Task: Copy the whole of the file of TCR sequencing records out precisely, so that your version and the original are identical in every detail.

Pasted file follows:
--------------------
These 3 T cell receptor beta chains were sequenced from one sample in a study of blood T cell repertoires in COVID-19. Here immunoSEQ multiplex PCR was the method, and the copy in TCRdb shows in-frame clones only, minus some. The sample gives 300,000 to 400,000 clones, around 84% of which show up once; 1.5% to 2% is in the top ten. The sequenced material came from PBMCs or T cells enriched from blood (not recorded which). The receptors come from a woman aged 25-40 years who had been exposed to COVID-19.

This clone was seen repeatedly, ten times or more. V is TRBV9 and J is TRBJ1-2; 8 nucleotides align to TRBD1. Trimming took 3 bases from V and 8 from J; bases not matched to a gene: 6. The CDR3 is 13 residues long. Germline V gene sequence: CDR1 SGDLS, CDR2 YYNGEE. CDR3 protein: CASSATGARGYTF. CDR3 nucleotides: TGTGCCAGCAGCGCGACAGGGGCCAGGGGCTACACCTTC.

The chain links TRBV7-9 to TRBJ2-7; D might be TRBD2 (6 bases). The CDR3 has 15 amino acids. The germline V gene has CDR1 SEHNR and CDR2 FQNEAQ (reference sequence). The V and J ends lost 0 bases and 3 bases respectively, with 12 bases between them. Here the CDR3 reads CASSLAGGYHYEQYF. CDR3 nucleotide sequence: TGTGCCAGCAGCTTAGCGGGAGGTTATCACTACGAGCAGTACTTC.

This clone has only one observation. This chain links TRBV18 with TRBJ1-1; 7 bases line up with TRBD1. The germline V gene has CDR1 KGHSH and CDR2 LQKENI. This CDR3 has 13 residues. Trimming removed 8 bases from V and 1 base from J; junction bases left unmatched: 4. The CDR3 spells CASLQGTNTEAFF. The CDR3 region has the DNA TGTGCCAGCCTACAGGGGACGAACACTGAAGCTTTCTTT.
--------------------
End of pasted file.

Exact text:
These 3 T cell receptor beta chains were sequenced from one sample in a study of blood T cell repertoires in COVID-19. Here immunoSEQ multiplex PCR was the method, and the copy in TCRdb shows in-frame clones only, minus some. The sample gives 300,000 to 400,000 clones, around 84% of which show up once; 1.5% to 2% is in the top ten. The sequenced material came from PBMCs or T cells enriched from blood (not recorded which). The receptors come from a woman aged 25-40 years who had been exposed to COVID-19.

This clone was seen repeatedly, ten times or more. V is TRBV9 and J is TRBJ1-2; 8 nucleotides align to TRBD1. Trimming took 3 bases from V and 8 from J; bases not matched to a gene: 6. The CDR3 is 13 residues long. Germline V gene sequence: CDR1 SGDLS, CDR2 YYNGEE. CDR3 protein: CASSATGARGYTF. CDR3 nucleotides: TGTGCCAGCAGCGCGACAGGGGCCAGGGGCTACACCTTC.

The chain links TRBV7-9 to TRBJ2-7; D might be TRBD2 (6 bases). The CDR3 has 15 amino acids. The germline V gene has CDR1 SEHNR and CDR2 FQNEAQ (reference sequence). The V and J ends lost 0 bases and 3 bases respectively, with 12 bases between them. Here the CDR3 reads CASSLAGGYHYEQYF. CDR3 nucleotide sequence: TGTGCCAGCAGCTTAGCGGGAGGTTATCACTACGAGCAGTACTTC.

This clone has only one observation. This chain links TRBV18 with TRBJ1-1; 7 bases line up with TRBD1. The germline V gene has CDR1 KGHSH and CDR2 LQKENI. This CDR3 has 13 residues. Trimming removed 8 bases from V and 1 base from J; junction bases left unmatched: 4. The CDR3 spells CASLQGTNTEAFF. The CDR3 region has the DNA TGTGCCAGCCTACAGGGGACGAACACTGAAGCTTTCTTT.